Areas of High and Low Pressure

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Weather is greatly influenced by atmospheric pressure systems. High pressure and low pressure centers are indicators of the type of weather to be expected. Winds blow in a counterclockwise direction around a low pressure center and in a clockwise direction around a high pressure center. Closely spaced systems indicate a steep pressure gradient and high wind speeds; when the systems are farther apart, the wind speeds are lower. A trough line may develop between two low pressure areas, and a ridgeline may develop between two high pressure areas. In general, cloudy or rainy weather is associated with a low pressure center, and clear, sunny weather accompanies areas of high pressure.

16.4. Air Masses

Differences in pressure are caused by air masses moving across the country. An air mass is a large body of air that has a more or less uniform temperature and moisture content throughout the mass. Air masses that have been over water for a period of time may contain large amounts of moisture, whereas those originating over land areas are usually dry.

The weather in the United States is influenced by five air masses, Figure 16.1. The following section lists and briefly describes these air masses.

FIGURE 16.1. North American air masses.

1. Tropical maritime (mT): This air mass forms off the Gulf of Mexico where it is subject to tremendous heating by the sun. This heating causes evaporation from the ocean, resulting in a warm, moist air mass. This mass generally moves north and west into the central region of the country. This mass contributes the largest amount of moisture to the central and eastern regions of the United States. Tropical maritime air masses also form seasonally of the southern coast of California.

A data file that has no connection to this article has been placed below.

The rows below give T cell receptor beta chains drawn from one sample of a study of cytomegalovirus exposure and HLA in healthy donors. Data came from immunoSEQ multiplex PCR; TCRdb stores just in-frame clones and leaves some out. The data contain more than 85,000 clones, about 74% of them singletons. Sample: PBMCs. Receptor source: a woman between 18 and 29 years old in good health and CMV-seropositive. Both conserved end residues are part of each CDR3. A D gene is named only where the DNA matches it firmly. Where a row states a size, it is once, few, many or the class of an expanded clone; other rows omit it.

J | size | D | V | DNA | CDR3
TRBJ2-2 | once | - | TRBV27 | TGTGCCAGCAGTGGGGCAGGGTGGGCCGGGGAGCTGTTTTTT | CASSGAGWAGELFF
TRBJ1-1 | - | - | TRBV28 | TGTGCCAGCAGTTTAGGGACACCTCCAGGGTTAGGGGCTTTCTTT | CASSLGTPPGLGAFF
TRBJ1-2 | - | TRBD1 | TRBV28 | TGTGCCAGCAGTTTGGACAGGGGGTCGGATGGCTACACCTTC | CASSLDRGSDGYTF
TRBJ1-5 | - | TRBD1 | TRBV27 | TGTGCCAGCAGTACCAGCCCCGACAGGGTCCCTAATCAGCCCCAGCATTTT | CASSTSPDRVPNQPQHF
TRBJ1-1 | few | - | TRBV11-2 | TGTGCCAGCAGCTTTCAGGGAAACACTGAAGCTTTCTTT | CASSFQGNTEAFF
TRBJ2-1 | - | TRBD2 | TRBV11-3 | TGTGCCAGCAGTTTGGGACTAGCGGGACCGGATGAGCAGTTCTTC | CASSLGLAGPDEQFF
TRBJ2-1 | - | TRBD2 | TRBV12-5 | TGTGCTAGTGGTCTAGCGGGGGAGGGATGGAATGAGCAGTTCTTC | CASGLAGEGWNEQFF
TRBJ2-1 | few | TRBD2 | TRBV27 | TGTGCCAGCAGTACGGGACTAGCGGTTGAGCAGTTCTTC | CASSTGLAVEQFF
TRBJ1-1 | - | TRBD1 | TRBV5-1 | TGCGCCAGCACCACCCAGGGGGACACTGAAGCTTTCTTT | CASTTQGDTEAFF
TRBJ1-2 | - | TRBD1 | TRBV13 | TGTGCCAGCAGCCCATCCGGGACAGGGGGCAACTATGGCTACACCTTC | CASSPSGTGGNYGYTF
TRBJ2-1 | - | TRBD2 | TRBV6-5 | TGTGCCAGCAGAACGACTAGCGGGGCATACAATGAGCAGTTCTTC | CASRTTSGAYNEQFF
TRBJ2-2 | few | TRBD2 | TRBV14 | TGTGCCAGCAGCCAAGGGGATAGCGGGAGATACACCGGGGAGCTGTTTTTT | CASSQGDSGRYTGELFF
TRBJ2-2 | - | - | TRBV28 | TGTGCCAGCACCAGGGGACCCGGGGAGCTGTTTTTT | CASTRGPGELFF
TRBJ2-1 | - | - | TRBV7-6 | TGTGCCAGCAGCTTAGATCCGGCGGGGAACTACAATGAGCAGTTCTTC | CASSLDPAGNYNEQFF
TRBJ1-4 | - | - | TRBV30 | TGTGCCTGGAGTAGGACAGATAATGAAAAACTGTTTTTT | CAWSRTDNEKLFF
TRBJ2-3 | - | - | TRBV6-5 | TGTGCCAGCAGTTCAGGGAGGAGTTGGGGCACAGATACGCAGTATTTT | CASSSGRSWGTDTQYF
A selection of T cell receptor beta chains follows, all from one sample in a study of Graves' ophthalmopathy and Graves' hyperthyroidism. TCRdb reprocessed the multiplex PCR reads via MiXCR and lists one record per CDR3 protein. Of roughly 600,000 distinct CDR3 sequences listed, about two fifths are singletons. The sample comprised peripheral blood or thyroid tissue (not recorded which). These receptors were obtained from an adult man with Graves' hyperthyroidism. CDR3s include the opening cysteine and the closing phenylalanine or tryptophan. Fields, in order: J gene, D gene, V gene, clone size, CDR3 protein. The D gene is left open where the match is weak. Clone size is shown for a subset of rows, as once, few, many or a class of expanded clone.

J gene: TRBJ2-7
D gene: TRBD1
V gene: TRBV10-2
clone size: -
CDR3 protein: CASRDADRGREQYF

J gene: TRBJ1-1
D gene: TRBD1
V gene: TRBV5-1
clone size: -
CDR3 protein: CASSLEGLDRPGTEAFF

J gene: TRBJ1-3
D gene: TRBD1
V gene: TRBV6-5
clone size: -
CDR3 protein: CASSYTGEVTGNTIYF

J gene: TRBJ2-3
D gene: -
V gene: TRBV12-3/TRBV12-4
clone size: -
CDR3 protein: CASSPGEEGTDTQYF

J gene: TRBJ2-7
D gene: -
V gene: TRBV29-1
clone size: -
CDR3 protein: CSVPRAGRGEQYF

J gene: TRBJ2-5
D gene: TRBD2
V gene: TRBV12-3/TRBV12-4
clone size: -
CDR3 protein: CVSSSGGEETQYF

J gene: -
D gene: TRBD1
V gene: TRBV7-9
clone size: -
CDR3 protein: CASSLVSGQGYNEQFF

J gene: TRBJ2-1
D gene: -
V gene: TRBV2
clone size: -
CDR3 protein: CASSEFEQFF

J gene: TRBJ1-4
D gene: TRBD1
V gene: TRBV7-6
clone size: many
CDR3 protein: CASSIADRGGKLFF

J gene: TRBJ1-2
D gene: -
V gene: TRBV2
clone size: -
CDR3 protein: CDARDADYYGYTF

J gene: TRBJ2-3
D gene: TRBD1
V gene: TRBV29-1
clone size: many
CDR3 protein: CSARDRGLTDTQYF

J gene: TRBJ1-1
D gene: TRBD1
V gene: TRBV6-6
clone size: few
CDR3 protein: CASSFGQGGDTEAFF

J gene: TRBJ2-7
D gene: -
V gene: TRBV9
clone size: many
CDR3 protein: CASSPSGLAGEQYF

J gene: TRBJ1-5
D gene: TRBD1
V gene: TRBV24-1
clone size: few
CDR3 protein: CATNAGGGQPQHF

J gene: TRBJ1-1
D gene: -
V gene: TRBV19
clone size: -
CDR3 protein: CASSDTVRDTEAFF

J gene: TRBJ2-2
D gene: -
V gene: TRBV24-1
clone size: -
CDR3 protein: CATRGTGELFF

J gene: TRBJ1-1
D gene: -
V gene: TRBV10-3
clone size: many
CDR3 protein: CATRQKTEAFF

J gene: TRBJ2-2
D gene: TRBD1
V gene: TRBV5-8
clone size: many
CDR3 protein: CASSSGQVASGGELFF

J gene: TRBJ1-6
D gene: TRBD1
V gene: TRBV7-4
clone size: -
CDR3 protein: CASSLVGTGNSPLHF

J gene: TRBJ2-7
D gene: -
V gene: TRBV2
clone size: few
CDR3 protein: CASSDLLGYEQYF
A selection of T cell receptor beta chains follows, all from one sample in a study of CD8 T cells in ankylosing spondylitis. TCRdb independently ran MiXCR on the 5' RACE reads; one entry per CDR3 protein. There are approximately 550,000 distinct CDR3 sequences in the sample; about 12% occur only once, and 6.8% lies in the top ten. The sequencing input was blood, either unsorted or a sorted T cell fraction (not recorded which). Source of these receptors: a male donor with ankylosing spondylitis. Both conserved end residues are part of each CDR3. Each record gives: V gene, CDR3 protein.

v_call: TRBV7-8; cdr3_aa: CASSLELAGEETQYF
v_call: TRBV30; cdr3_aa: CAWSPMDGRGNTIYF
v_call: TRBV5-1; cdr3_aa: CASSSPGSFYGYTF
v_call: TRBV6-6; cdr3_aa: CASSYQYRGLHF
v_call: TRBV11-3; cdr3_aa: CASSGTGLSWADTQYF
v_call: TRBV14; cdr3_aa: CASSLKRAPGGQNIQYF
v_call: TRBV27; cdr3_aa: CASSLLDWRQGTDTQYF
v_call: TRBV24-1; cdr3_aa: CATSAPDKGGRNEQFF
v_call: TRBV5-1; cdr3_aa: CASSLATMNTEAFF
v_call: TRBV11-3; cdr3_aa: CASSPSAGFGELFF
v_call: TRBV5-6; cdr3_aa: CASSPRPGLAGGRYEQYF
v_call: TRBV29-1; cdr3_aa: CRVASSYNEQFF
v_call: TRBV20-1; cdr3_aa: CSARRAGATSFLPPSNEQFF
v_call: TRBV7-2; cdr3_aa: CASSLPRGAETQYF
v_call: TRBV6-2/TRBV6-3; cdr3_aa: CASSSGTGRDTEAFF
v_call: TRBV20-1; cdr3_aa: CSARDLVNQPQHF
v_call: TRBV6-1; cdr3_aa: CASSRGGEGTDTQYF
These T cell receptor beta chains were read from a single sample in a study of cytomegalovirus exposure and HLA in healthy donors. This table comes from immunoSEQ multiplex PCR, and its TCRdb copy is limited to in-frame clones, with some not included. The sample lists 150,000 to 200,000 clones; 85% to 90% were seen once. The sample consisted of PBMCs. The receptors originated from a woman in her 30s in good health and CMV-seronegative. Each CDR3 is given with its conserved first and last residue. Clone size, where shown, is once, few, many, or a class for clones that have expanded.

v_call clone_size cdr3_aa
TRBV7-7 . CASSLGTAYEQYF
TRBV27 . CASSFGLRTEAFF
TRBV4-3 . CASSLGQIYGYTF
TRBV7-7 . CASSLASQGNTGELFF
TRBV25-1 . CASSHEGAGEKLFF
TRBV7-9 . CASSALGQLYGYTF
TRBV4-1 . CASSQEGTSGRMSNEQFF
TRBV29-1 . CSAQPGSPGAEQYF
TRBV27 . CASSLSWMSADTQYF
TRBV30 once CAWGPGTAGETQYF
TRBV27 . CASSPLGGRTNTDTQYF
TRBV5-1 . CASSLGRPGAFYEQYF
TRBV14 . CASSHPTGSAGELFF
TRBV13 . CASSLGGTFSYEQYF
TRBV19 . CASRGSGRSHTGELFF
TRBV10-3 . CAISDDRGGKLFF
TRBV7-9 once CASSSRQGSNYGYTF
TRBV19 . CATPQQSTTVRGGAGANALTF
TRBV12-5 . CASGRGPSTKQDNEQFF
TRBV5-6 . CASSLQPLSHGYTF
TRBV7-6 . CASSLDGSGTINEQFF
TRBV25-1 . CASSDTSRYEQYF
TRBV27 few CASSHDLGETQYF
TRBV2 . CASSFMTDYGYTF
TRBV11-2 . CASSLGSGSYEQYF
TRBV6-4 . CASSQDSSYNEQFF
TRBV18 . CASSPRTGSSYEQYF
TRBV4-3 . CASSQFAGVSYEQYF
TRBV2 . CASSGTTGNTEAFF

2. Tropical continental (cT): The tropical continental forms over the Mexican countryside. The cT is subject to tremendous heating by the sun; but because it forms over land, it is dry. It tends to move north into the central plains. When a cT moves into a region dominated by a mT, a dry line can develop at the boundary line between the two air masses. This condition is famous for the development of severe thunderstorms.

3. Polar maritime (mP): This air mass forms over the polar regions of the Pacific and Atlantic Oceans. They are very cool and usually saturated. Consequently any additional cooling can produce precipitation. They are notorious for producing fog, drizzle, cloudy weather and long lasting, light to moderate rain. The Pacific mP occurs more frequently and tends to move south and east into the central plains. As it is forced up over the Rocky Mountains it loses most of its moisture and takes on the characteristics of a continual air mass. The Atlantic mP occurs less frequently and tends to follow the east coast.

4. Polar continental (cP): This mass forms over the central plains of Canada. This area of Canada has long winter nights and a large amount of radiation cooling resulting in a very cold, dry air mass. This air mass also tends to move very slowly, and consequently usually is very cold. Consequently this air mass does not produce very much precipitation. The exception is along the boundary line between the cP and a mT. In this situation the rapid cooling of the mT caused by the cP can product localized intense thunderstorms. Its normal movement is south into the Great Plains.

5. Superior (S): The superior air mass is unique because it forms at high altitudes over the southwestern desert and occasionally descends to the surface. It is usually very hot and dry.

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